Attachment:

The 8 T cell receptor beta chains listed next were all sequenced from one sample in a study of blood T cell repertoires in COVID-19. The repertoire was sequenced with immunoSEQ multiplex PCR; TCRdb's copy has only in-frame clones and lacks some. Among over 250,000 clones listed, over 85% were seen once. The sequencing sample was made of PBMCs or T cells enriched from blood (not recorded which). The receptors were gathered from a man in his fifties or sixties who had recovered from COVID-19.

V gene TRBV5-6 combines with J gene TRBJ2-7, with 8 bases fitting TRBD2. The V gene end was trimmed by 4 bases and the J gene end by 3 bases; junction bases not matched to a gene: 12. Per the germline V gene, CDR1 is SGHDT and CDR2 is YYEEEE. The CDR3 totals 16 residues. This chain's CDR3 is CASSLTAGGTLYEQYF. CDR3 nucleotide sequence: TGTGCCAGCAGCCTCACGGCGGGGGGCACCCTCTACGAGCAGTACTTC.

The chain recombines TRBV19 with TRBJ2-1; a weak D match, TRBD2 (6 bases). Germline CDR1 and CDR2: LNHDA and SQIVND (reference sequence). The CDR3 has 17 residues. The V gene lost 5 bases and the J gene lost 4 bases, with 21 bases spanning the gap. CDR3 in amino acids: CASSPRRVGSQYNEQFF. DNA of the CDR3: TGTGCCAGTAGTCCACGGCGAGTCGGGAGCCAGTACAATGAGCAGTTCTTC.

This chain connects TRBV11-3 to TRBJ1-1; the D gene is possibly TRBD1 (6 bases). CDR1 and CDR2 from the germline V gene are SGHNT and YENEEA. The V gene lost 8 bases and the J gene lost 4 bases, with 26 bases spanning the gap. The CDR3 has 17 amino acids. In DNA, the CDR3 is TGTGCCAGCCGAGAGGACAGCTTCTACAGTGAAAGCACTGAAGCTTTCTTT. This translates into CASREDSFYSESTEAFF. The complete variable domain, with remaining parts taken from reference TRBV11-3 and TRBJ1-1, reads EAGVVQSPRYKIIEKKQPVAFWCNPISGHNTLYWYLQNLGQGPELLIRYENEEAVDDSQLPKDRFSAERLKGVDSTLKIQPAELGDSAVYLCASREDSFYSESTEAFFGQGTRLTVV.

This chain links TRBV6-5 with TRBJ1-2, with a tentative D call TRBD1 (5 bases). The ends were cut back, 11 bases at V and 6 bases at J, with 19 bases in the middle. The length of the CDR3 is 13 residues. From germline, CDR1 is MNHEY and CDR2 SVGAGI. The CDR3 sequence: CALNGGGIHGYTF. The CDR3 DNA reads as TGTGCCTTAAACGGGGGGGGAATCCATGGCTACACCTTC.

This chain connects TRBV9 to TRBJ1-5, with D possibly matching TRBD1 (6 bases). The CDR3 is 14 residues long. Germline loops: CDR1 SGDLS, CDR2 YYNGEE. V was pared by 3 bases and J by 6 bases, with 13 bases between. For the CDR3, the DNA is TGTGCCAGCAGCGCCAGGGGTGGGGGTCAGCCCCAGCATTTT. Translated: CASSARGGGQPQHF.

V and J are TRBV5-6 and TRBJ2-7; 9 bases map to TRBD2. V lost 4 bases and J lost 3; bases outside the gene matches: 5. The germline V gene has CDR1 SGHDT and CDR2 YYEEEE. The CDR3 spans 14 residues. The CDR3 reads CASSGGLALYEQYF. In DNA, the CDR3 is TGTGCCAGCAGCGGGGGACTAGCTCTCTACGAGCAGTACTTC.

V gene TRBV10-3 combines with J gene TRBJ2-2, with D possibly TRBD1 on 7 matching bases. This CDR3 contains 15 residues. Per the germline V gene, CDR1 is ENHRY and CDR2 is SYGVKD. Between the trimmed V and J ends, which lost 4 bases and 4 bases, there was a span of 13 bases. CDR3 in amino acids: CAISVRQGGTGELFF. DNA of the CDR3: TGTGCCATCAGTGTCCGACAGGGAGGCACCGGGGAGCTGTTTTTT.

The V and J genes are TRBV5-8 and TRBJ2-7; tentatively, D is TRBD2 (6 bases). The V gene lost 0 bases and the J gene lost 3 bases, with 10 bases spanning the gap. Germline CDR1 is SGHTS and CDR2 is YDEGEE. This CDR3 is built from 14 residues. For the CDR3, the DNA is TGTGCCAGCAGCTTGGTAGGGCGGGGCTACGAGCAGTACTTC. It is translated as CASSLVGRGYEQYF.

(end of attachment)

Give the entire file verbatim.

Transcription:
The 8 T cell receptor beta chains listed next were all sequenced from one sample in a study of blood T cell repertoires in COVID-19. The repertoire was sequenced with immunoSEQ multiplex PCR; TCRdb's copy has only in-frame clones and lacks some. Among over 250,000 clones listed, over 85% were seen once. The sequencing sample was made of PBMCs or T cells enriched from blood (not recorded which). The receptors were gathered from a man in his fifties or sixties who had recovered from COVID-19.

V gene TRBV5-6 combines with J gene TRBJ2-7, with 8 bases fitting TRBD2. The V gene end was trimmed by 4 bases and the J gene end by 3 bases; junction bases not matched to a gene: 12. Per the germline V gene, CDR1 is SGHDT and CDR2 is YYEEEE. The CDR3 totals 16 residues. This chain's CDR3 is CASSLTAGGTLYEQYF. CDR3 nucleotide sequence: TGTGCCAGCAGCCTCACGGCGGGGGGCACCCTCTACGAGCAGTACTTC.

The chain recombines TRBV19 with TRBJ2-1; a weak D match, TRBD2 (6 bases). Germline CDR1 and CDR2: LNHDA and SQIVND (reference sequence). The CDR3 has 17 residues. The V gene lost 5 bases and the J gene lost 4 bases, with 21 bases spanning the gap. CDR3 in amino acids: CASSPRRVGSQYNEQFF. DNA of the CDR3: TGTGCCAGTAGTCCACGGCGAGTCGGGAGCCAGTACAATGAGCAGTTCTTC.

This chain connects TRBV11-3 to TRBJ1-1; the D gene is possibly TRBD1 (6 bases). CDR1 and CDR2 from the germline V gene are SGHNT and YENEEA. The V gene lost 8 bases and the J gene lost 4 bases, with 26 bases spanning the gap. The CDR3 has 17 amino acids. In DNA, the CDR3 is TGTGCCAGCCGAGAGGACAGCTTCTACAGTGAAAGCACTGAAGCTTTCTTT. This translates into CASREDSFYSESTEAFF. The complete variable domain, with remaining parts taken from reference TRBV11-3 and TRBJ1-1, reads EAGVVQSPRYKIIEKKQPVAFWCNPISGHNTLYWYLQNLGQGPELLIRYENEEAVDDSQLPKDRFSAERLKGVDSTLKIQPAELGDSAVYLCASREDSFYSESTEAFFGQGTRLTVV.

This chain links TRBV6-5 with TRBJ1-2, with a tentative D call TRBD1 (5 bases). The ends were cut back, 11 bases at V and 6 bases at J, with 19 bases in the middle. The length of the CDR3 is 13 residues. From germline, CDR1 is MNHEY and CDR2 SVGAGI. The CDR3 sequence: CALNGGGIHGYTF. The CDR3 DNA reads as TGTGCCTTAAACGGGGGGGGAATCCATGGCTACACCTTC.

This chain connects TRBV9 to TRBJ1-5, with D possibly matching TRBD1 (6 bases). The CDR3 is 14 residues long. Germline loops: CDR1 SGDLS, CDR2 YYNGEE. V was pared by 3 bases and J by 6 bases, with 13 bases between. For the CDR3, the DNA is TGTGCCAGCAGCGCCAGGGGTGGGGGTCAGCCCCAGCATTTT. Translated: CASSARGGGQPQHF.

V and J are TRBV5-6 and TRBJ2-7; 9 bases map to TRBD2. V lost 4 bases and J lost 3; bases outside the gene matches: 5. The germline V gene has CDR1 SGHDT and CDR2 YYEEEE. The CDR3 spans 14 residues. The CDR3 reads CASSGGLALYEQYF. In DNA, the CDR3 is TGTGCCAGCAGCGGGGGACTAGCTCTCTACGAGCAGTACTTC.

V gene TRBV10-3 combines with J gene TRBJ2-2, with D possibly TRBD1 on 7 matching bases. This CDR3 contains 15 residues. Per the germline V gene, CDR1 is ENHRY and CDR2 is SYGVKD. Between the trimmed V and J ends, which lost 4 bases and 4 bases, there was a span of 13 bases. CDR3 in amino acids: CAISVRQGGTGELFF. DNA of the CDR3: TGTGCCATCAGTGTCCGACAGGGAGGCACCGGGGAGCTGTTTTTT.

The V and J genes are TRBV5-8 and TRBJ2-7; tentatively, D is TRBD2 (6 bases). The V gene lost 0 bases and the J gene lost 3 bases, with 10 bases spanning the gap. Germline CDR1 is SGHTS and CDR2 is YDEGEE. This CDR3 is built from 14 residues. For the CDR3, the DNA is TGTGCCAGCAGCTTGGTAGGGCGGGGCTACGAGCAGTACTTC. It is translated as CASSLVGRGYEQYF.